From Warwick to Waffles via War.
“Power without love is reckless and abusive, and love without power is sentimental and anaemic. Power at its best is love implementing the demands of justice, and justice at its best is power correcting everything that stands against love.” Martin Luther King
This was quoted twice at the Quaker Yearly Meeting Gathering at Warwick University as part of the exploration of the theme ‘Living out our faith in the world; working with others to make a difference.’ We were thinking particularly about movement building, hence – working with others. One of the favourite sayings of Quakers is “Speaking truth to power.” But if those who hold power already know the truth but keep on abusing their power then what do we do? Do we speak truth with power – take direct action? If we are to act then it often takes grit and determination and a mass movement to make a difference.
Quakers are known for their stance against war and violence. They were part of the movement that brought a change in the law allowing conscientious objection. They are still working for the abolition of nuclear weapons, including Trident and an end to child soldiers. The UK is one of several countries that still recruit at 16. There is also a programme of armed forces presence in schools which Quakers are campaigning against. This resistance to the culture of war may take generations to achieve if it ever is achieved.
This stance of non-violent action is even more relevant given that we are remembering the hell of the battle of Ypres a hundred years ago, and the anniversary of the dropping of the first nuclear bomb on Hiroshima on 6th August. One of the activities on offer during the week at Warwick was making white poppies, promoted by the Peace Pledge Union one of the allies we work with in the movement to end war. Another was a Turning the Tide workshop offering tools to bring about change in non-violent ways.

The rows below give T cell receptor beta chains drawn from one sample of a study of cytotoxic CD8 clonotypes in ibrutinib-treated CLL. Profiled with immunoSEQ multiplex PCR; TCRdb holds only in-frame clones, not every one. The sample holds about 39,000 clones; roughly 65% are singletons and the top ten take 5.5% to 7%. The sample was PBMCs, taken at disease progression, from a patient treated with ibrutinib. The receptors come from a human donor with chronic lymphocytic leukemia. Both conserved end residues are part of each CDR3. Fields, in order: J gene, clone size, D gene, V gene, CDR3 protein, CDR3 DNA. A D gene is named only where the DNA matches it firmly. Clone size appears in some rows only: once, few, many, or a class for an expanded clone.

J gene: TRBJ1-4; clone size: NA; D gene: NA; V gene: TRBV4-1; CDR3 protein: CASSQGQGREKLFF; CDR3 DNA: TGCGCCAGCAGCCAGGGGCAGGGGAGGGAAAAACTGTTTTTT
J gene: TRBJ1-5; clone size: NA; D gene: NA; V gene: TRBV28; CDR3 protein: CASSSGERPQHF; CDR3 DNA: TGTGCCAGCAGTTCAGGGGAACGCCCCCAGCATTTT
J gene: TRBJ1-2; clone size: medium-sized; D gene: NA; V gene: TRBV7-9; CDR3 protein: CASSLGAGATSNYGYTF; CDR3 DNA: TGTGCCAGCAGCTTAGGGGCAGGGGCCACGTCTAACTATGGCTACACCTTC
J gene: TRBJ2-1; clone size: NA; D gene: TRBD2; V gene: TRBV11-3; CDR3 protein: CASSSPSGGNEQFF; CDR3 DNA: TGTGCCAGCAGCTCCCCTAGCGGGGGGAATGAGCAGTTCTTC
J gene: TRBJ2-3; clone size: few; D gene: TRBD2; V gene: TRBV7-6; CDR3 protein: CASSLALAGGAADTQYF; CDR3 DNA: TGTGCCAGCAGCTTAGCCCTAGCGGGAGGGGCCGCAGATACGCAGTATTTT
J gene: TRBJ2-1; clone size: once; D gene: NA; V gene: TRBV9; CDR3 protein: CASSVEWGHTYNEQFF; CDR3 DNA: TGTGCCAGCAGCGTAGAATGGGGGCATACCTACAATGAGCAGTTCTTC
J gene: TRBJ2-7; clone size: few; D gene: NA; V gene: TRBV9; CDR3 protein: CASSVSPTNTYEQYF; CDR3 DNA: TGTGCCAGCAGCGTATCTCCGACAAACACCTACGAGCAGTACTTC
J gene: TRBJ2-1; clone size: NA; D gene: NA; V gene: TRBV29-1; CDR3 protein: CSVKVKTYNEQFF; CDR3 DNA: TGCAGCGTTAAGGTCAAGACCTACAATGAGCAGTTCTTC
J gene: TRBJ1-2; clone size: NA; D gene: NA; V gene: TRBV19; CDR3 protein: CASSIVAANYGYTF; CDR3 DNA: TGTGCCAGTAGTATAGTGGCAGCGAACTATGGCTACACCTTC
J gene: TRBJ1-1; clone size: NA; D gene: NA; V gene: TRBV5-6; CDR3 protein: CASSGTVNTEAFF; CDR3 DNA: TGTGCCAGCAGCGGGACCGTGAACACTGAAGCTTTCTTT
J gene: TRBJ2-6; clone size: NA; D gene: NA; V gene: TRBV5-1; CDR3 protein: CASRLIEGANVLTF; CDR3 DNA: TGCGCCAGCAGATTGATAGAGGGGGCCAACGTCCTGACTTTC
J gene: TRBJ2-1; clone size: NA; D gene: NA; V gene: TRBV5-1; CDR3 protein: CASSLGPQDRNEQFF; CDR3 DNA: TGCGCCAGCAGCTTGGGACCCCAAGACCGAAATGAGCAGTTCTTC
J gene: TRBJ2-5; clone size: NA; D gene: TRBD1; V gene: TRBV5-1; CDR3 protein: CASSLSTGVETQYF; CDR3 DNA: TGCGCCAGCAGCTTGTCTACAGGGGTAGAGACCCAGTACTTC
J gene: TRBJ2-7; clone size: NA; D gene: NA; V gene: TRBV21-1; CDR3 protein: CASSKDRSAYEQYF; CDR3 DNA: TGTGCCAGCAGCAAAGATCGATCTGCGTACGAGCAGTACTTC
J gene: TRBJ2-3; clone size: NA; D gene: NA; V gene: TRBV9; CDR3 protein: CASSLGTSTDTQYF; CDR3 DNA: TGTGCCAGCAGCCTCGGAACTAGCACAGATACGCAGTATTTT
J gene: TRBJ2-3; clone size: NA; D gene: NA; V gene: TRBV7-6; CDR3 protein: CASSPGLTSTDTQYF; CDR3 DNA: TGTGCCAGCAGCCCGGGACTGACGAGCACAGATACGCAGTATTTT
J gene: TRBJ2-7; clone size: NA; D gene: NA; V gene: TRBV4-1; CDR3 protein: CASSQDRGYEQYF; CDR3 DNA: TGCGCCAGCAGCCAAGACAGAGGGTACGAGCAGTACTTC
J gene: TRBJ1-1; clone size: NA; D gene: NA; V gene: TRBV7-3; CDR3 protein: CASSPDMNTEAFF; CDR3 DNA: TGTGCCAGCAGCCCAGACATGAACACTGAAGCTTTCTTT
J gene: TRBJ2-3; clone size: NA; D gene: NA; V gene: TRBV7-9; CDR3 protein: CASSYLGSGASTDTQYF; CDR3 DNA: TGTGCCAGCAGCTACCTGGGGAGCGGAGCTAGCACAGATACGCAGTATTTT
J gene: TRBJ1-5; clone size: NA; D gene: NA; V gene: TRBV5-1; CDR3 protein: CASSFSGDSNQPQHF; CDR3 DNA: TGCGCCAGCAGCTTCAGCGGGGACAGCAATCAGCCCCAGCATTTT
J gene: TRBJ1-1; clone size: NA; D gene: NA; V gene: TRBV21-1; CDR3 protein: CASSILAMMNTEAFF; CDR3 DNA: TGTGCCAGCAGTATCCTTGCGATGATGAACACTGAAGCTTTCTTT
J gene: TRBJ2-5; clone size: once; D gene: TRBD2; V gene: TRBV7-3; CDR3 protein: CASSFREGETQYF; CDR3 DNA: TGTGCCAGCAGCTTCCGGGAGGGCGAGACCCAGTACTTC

I returned home to welcome my two youngest grandchildren for the weekend. Learning how to live together and share is something that they, aged four and nearly two, are already struggling with. Parenting in ways that show examples of tolerance and kindness is not easy. Some parents still resort to slapping their children, which in more and more countries is illegal, but is permitted even now in the U.K. Being imaginative in finding ways to resolve conflict is something that not only parents need to do, Governments also need to use all the skills of diplomacy to defuse confrontations. There are several situations in the world where such imaginative initiatives are urgently needed.
However, my weekend was not filled exclusively with tussles over toys. It did include breakfast with waffles – a first for me. Recently a cafe has opened near us called the Cod and Waffle, so six of us enjoyed breakfast together, with waffles all round! Some had vegetarian options whilst others had sausage, bacon, eggs and beans! It is a real joy to eat, play and talk with small children. One of the highlights was building a marble run, a birthday present for the four-year old.
Fitting the pieces together then finding where the marbles would end up was fascinating. It was a three-dimensional, complex, engineering project! But even the two-year old could say “I did it.” when she dropped the marble in the top and it ran the circuitous route to the bottom.
Learning through play is one way to discover the futility of war and the joy of co-operating. I remember the horror of watching the film ‘The War Game’ produced by the BBC. The more humorous film ‘War Games’ ends happily, but only just when the computer learn about a zero-sum game. Wikipedia says this, “In game theory and economic theory, a zero-sum game is a mathematical representation of a situation in which each participant’s gain or loss of utility is exactly balanced by the losses or gains of the utility of the other participants.” This idea played a critical role in the film ‘Arrival’ which I watched at Warwick. The arrival of aliens almost provokes a destructive violent response from the nations of earth.
When will we realise that violence begets violence and the only way to peace with justice is to learn to live together and resolve our differences through diplomacy, talking to one another, trying to understand one another and building bridges of love and trust? Eat waffles together, not wage war!